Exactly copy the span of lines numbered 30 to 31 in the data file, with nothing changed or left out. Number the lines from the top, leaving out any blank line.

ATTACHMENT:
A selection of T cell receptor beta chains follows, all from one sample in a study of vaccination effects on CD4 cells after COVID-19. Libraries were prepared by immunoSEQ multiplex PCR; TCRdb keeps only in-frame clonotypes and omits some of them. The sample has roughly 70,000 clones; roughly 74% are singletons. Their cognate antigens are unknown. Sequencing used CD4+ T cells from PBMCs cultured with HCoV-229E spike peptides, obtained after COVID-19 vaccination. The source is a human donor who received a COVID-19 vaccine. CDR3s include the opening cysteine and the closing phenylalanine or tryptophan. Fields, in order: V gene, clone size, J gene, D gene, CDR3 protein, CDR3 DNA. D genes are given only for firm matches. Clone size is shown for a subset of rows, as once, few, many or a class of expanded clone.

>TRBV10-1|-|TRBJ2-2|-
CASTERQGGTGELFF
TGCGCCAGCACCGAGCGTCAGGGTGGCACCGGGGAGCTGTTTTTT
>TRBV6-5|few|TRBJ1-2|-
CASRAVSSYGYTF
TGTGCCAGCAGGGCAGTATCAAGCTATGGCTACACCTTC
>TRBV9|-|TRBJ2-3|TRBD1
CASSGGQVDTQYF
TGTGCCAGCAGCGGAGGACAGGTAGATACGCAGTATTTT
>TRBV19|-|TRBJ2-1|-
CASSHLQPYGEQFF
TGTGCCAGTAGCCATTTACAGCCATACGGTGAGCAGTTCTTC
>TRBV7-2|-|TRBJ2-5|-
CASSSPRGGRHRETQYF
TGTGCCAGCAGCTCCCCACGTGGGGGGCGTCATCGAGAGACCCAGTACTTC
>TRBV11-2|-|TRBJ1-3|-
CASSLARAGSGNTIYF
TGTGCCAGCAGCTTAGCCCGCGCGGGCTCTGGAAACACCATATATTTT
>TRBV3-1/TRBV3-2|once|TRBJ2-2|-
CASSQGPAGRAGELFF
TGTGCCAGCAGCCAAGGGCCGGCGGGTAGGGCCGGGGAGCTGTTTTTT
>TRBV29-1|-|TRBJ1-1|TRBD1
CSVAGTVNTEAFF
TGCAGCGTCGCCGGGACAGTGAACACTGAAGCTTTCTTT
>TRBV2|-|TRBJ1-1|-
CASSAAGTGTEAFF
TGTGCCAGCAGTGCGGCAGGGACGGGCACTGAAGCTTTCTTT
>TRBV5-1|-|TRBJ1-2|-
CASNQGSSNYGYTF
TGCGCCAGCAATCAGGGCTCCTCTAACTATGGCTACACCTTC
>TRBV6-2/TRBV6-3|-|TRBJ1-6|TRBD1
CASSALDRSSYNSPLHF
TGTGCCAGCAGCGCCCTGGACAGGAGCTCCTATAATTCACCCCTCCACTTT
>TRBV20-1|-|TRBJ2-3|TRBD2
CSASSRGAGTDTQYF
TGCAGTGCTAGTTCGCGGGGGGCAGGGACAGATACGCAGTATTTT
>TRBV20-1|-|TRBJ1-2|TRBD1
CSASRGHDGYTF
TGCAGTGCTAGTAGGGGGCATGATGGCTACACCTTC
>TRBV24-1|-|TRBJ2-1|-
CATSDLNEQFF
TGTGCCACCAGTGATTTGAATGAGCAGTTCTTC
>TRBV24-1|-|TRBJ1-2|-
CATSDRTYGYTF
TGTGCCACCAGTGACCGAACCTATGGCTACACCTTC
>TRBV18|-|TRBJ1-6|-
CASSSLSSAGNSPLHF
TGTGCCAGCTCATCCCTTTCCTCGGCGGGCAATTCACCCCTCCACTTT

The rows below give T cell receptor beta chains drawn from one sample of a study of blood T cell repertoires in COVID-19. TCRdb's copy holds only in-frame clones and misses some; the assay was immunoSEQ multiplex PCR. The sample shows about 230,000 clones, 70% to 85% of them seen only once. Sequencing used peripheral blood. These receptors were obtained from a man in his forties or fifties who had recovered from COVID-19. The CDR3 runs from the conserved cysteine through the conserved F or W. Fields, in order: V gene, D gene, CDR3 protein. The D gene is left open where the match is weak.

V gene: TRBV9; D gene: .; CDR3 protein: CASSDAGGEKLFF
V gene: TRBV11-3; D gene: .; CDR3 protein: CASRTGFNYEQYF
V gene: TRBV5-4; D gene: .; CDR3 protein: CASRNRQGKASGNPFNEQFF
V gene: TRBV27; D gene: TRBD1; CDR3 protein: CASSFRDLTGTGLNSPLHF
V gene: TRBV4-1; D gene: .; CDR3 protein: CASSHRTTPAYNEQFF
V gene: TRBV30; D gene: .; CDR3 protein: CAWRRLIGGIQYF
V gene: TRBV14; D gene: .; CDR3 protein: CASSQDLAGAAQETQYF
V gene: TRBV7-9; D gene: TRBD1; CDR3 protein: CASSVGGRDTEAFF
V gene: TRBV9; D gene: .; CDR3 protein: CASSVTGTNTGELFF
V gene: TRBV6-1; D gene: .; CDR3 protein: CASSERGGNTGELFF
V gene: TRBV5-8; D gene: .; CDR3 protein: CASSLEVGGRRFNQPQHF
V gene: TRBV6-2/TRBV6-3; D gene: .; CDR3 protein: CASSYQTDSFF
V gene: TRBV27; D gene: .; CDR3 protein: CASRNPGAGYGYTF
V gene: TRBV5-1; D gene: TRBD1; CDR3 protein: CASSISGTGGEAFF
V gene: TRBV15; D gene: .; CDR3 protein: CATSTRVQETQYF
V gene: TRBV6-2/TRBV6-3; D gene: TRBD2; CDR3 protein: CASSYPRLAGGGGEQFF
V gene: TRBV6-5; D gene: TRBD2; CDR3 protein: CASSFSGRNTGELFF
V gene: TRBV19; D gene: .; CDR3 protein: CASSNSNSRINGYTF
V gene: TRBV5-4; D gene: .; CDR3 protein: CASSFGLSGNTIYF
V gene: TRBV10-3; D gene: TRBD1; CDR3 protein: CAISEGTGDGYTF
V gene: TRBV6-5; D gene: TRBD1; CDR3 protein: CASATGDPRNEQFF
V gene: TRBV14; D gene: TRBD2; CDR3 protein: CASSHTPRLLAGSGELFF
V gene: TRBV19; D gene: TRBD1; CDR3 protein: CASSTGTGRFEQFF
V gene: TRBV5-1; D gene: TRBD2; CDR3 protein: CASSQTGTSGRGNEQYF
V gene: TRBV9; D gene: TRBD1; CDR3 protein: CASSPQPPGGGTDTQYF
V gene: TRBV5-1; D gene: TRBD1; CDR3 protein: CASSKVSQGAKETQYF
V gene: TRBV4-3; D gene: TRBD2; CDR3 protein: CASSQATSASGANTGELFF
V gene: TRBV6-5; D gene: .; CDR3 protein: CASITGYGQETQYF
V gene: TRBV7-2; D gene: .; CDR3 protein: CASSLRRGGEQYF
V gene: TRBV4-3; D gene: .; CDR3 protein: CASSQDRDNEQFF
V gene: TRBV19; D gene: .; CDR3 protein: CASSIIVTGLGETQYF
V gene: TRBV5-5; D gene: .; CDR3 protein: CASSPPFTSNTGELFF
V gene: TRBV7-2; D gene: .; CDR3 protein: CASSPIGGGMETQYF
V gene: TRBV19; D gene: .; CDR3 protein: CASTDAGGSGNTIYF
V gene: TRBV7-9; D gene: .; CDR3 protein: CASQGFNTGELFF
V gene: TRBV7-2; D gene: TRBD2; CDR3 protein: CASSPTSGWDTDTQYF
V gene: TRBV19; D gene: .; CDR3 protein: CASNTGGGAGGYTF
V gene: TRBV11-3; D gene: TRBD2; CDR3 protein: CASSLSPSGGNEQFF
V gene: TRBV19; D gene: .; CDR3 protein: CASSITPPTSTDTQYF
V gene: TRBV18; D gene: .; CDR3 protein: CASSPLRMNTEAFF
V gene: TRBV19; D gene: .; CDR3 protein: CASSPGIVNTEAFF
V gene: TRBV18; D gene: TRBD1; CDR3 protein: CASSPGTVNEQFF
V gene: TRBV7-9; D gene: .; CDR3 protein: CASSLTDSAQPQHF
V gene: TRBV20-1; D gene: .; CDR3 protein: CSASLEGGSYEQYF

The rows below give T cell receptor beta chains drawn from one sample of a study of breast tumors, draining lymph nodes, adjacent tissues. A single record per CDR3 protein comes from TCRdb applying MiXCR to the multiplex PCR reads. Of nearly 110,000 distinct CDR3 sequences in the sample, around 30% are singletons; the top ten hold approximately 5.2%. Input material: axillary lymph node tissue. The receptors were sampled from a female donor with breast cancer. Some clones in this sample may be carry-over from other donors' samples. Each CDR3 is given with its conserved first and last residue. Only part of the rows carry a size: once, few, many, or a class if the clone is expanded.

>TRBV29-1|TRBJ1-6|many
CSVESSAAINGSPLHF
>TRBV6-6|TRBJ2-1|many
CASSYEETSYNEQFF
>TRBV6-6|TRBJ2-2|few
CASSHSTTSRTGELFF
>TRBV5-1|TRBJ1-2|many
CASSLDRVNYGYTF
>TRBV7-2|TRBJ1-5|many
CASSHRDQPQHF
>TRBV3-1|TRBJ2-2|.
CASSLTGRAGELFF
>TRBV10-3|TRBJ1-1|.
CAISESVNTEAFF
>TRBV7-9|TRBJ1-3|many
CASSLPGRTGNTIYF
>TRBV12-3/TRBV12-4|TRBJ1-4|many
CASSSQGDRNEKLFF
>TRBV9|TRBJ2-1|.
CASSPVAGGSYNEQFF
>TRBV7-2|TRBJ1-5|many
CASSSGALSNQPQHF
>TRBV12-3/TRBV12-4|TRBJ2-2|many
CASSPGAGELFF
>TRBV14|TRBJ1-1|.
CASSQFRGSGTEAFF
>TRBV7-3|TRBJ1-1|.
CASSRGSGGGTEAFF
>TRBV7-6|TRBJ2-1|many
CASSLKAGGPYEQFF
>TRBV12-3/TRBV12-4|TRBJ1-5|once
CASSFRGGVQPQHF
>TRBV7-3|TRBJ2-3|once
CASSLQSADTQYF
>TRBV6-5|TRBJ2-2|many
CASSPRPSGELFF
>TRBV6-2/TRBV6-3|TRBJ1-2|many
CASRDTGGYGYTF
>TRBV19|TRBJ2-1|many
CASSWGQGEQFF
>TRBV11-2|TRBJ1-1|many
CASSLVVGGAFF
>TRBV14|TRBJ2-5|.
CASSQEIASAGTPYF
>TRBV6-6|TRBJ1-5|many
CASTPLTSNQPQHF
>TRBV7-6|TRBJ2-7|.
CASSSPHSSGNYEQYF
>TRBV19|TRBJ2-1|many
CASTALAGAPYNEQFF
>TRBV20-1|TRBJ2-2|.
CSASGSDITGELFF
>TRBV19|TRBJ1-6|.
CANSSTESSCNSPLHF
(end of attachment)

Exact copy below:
CASNQGSSNYGYTF
TGCGCCAGCAATCAGGGCTCCTCTAACTATGGCTACACCTTC